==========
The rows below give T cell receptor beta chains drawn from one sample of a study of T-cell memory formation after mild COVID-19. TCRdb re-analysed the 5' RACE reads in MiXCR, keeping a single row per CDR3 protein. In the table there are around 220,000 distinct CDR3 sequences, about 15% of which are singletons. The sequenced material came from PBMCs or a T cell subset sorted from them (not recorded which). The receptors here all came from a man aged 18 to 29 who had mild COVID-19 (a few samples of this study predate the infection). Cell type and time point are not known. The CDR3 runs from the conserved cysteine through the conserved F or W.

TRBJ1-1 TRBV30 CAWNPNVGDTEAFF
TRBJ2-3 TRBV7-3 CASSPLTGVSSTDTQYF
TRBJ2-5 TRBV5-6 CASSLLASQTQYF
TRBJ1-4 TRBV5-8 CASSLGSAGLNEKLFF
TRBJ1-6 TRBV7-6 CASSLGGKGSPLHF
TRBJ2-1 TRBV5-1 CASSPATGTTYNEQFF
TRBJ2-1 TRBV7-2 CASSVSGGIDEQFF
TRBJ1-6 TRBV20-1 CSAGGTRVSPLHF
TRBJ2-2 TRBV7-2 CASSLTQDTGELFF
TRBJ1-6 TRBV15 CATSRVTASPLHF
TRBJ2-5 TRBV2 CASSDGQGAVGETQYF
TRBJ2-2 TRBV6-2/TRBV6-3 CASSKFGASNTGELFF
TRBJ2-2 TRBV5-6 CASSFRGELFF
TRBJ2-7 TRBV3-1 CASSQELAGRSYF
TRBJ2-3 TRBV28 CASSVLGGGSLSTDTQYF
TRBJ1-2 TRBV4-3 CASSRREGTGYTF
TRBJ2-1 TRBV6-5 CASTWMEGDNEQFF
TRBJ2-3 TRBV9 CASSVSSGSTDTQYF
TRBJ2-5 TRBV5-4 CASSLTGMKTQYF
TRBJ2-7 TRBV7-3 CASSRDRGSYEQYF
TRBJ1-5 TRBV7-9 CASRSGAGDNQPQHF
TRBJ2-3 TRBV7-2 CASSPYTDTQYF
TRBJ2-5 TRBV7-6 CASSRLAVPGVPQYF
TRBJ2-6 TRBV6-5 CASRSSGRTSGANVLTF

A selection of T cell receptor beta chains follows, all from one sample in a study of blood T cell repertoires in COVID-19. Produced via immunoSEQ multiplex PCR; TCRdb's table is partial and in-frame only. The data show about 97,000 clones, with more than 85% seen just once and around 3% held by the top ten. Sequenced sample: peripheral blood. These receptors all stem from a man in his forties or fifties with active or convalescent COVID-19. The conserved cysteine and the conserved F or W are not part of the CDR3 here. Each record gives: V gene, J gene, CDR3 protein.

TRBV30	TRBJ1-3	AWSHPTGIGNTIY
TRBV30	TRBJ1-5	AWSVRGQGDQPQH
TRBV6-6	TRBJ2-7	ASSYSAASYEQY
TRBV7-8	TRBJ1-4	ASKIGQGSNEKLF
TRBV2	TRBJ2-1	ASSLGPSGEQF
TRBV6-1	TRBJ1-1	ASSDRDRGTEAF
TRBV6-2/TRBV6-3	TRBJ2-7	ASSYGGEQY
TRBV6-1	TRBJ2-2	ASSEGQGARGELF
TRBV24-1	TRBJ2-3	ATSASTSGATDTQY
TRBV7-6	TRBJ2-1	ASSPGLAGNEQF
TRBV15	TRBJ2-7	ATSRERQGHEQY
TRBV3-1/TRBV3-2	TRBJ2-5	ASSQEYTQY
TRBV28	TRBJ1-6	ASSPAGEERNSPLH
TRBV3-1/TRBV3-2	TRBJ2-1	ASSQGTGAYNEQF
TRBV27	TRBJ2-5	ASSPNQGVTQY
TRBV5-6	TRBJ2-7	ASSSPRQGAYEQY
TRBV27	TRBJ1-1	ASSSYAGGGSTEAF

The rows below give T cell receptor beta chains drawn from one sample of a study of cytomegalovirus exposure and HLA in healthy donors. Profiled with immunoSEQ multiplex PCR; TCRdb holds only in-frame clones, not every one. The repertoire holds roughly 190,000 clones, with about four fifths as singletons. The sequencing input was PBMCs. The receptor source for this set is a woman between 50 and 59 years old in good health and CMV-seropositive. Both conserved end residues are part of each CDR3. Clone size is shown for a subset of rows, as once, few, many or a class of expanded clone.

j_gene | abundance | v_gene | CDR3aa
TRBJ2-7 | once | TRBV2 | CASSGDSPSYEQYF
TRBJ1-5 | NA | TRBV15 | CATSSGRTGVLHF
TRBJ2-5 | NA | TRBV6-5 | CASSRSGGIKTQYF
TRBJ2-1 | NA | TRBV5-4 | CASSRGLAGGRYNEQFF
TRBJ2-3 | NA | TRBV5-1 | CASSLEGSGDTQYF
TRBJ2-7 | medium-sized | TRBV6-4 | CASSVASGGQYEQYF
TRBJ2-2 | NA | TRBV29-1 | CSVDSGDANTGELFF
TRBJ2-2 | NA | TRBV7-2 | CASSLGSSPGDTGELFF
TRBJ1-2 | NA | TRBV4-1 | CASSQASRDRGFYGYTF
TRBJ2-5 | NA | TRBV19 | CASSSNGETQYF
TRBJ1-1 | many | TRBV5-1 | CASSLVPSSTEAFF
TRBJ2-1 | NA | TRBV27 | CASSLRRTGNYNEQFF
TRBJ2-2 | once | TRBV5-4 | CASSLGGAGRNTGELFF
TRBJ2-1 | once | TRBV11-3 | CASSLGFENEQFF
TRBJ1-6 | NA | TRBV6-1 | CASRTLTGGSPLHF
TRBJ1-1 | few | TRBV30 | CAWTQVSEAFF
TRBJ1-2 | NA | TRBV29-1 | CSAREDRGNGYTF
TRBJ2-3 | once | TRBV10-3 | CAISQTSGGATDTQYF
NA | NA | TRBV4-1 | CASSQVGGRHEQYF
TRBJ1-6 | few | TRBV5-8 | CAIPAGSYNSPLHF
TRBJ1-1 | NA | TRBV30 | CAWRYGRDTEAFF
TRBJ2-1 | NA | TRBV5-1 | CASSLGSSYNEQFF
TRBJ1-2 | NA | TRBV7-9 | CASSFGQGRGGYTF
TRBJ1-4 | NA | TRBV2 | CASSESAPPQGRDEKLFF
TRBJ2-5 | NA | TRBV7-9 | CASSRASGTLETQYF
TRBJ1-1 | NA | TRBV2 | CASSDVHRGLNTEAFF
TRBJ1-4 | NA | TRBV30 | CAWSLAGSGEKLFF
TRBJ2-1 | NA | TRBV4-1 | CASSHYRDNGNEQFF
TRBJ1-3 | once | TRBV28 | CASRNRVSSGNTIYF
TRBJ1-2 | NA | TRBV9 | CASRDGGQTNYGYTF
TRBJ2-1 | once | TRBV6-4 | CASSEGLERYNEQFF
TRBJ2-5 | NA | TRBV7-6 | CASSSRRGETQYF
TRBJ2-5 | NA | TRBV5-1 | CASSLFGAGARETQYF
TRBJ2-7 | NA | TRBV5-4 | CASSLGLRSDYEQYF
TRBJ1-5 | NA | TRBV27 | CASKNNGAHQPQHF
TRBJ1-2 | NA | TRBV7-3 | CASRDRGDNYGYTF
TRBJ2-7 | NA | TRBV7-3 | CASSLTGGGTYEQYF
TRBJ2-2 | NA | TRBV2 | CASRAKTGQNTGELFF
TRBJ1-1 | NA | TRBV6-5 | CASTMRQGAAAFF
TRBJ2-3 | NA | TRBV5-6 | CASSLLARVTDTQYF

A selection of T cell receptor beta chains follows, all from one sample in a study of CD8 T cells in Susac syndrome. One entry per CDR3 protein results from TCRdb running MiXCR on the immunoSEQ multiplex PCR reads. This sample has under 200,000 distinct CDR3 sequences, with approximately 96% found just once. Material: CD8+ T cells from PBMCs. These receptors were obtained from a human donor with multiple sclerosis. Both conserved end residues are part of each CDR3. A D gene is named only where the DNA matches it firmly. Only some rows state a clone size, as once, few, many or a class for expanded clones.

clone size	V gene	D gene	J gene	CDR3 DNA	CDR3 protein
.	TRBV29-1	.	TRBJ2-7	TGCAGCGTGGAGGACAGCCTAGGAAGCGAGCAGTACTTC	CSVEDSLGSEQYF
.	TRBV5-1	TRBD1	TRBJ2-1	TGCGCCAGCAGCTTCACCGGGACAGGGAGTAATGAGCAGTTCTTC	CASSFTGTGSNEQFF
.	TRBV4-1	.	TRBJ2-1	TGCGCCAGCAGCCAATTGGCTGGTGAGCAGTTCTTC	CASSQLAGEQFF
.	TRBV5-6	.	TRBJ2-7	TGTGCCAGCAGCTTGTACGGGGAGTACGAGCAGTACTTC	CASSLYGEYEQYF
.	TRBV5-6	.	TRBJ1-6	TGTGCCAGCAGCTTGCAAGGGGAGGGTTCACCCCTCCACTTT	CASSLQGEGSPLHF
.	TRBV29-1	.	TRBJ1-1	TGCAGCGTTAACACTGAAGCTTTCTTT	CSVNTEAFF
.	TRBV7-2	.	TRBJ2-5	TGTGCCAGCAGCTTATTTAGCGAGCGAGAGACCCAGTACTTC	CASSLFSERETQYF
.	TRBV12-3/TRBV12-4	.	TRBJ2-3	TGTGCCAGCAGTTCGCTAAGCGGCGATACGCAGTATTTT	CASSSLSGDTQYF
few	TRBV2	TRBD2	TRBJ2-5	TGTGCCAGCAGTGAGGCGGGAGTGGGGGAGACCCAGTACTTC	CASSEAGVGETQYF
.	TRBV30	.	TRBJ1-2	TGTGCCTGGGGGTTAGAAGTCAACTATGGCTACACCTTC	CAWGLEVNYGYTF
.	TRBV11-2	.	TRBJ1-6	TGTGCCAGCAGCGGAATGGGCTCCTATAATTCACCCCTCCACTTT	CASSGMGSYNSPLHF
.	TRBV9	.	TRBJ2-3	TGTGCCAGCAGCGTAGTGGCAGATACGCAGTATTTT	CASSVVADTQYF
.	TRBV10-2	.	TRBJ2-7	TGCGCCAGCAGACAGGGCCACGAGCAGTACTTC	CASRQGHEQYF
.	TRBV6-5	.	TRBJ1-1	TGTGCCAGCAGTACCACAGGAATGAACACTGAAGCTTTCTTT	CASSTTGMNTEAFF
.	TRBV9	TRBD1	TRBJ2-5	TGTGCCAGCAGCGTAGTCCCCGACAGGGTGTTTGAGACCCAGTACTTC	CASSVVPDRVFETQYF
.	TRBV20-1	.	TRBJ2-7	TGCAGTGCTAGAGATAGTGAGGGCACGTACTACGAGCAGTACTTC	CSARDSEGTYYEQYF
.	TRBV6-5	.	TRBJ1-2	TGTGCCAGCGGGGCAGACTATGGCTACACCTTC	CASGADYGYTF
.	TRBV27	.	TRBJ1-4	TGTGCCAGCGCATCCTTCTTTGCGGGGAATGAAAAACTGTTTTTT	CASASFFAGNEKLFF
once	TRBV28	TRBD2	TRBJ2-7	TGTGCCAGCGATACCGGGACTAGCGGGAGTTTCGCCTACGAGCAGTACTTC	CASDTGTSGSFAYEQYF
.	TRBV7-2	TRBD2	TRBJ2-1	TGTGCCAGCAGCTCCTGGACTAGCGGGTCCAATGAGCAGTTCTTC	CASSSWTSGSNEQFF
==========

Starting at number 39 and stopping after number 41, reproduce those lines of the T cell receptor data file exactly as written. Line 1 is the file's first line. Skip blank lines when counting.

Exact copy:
TRBV28	TRBJ1-6	ASSPAGEERNSPLH
TRBV3-1/TRBV3-2	TRBJ2-1	ASSQGTGAYNEQF
TRBV27	TRBJ2-5	ASSPNQGVTQY